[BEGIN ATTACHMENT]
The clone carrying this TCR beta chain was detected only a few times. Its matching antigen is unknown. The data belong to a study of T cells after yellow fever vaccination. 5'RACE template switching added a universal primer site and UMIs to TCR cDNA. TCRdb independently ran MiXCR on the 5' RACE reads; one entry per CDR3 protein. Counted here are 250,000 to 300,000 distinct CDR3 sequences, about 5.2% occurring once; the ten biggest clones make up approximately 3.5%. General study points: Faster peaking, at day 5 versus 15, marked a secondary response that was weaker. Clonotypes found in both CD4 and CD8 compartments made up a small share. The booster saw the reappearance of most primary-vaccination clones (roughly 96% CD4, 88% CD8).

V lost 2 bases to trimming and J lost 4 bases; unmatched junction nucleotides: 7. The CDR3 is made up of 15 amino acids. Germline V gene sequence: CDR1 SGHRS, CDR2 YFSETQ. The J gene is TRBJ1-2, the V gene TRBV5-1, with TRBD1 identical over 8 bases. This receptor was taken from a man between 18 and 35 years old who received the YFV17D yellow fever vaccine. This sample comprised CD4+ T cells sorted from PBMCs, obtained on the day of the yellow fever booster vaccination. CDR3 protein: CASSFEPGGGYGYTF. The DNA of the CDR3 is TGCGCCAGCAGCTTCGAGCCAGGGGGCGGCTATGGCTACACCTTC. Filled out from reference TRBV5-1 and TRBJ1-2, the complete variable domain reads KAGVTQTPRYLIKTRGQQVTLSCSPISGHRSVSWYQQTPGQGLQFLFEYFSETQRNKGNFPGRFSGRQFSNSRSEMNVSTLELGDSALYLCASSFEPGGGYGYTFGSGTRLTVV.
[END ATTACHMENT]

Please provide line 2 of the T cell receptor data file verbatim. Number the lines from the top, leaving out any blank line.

V lost 2 bases to trimming and J lost 4 bases; unmatched junction nucleotides: 7. The CDR3 is made up of 15 amino acids. Germline V gene sequence: CDR1 SGHRS, CDR2 YFSETQ. The J gene is TRBJ1-2, the V gene TRBV5-1, with TRBD1 identical over 8 bases. This receptor was taken from a man between 18 and 35 years old who received the YFV17D yellow fever vaccine. This sample comprised CD4+ T cells sorted from PBMCs, obtained on the day of the yellow fever booster vaccination. CDR3 protein: CASSFEPGGGYGYTF. The DNA of the CDR3 is TGCGCCAGCAGCTTCGAGCCAGGGGGCGGCTATGGCTACACCTTC. Filled out from reference TRBV5-1 and TRBJ1-2, the complete variable domain reads KAGVTQTPRYLIKTRGQQVTLSCSPISGHRSVSWYQQTPGQGLQFLFEYFSETQRNKGNFPGRFSGRQFSNSRSEMNVSTLELGDSALYLCASSFEPGGGYGYTFGSGTRLTVV.